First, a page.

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Mol Med Rep. 2013 Aug;8(2):487-92. doi: 10.3892/mmr.2013.1541. Epub 2013 Jun 25.

Mutations in the STAT1‑interacting domain of the hepatitis C virus core protein modulate the response to antiviral therapy.

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Atta-ur-Rahman School of Applied Biosciences, National University of Sciences and Technology, Islamabad 44000, Pakistan.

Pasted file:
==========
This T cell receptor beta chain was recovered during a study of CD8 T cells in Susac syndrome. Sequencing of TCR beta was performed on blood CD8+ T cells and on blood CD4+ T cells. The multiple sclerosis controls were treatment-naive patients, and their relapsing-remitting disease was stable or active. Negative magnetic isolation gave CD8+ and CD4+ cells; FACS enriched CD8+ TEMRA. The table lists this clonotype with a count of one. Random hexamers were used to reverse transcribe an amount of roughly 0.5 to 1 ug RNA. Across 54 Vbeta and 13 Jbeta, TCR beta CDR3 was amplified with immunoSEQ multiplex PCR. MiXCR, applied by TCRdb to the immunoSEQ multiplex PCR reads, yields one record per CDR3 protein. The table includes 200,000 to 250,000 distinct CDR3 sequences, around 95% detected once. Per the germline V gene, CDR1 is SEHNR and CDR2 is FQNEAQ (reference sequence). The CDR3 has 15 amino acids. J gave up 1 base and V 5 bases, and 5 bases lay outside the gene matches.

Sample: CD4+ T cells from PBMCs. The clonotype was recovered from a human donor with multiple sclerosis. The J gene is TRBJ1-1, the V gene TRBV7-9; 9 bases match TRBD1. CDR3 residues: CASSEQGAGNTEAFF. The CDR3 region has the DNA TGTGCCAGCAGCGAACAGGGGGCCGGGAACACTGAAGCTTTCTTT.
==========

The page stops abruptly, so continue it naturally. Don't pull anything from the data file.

RNA viruses, such as hepatitis C virus (HCV), have markedly error-prone replication, resulting in high rates of mutagenesis. In addition, the standard treatment includes ribavirin, a base analog that is likely to cause mutations in different regions of the HCV genome, resulting in deleterious effects on HCV itself. The N-terminal region of the core protein is reported to block interferon (IFN) signaling by interaction with the STAT1‑SH2 domain, resulting in HCV resistance to IFN therapy. In this study, mutations in the HCV core protein from IFN/ribavirin‑treated patients were analyzed, with particular focus on the N‑terminal domain of the HCV core which is reported to interact with STAT1. HCV PCR positive patients enrolled in this study were either undergoing pegylated IFN/ribavirin bitherapy and had completed 12 weeks of initial treatment or were treatment‑naïve patients. The HCV core protein was cloned and sequenced from these patients and mutations observed in the STAT1‑interacting domain of the core protein from treated patients were characterized using in silico interaction to depict the role of these mutations in disease outcomes. Our results suggest that the amino acids at positions 2, 3, 8, 16 and 23 of the HCV core protein are critical for core-STAT1 interaction and ribavirin-induced mutations at these positions interfere with the interaction, resulting in a better response of the treated patients. In conclusion, this study anticipates that HCV core residues 2, 3, 8, 16 and 23 directly interact with STAT1. We propose that IFN/ribavirin bitherapy‑induced mutations in the STAT1‑interacting domain of the HCV core protein may be responsible for the improved therapeutic response and viral clearance, thus amino acids 1-23 of the N-terminus of the core protein are an ideal antiviral target. However, this treatment may give rise to resistant variants that are able to escape the current therapy. We propose similar studies in responsive and non-responsive genotypes in order to gain a broader picture of this proposed mechanism of viral clearance.

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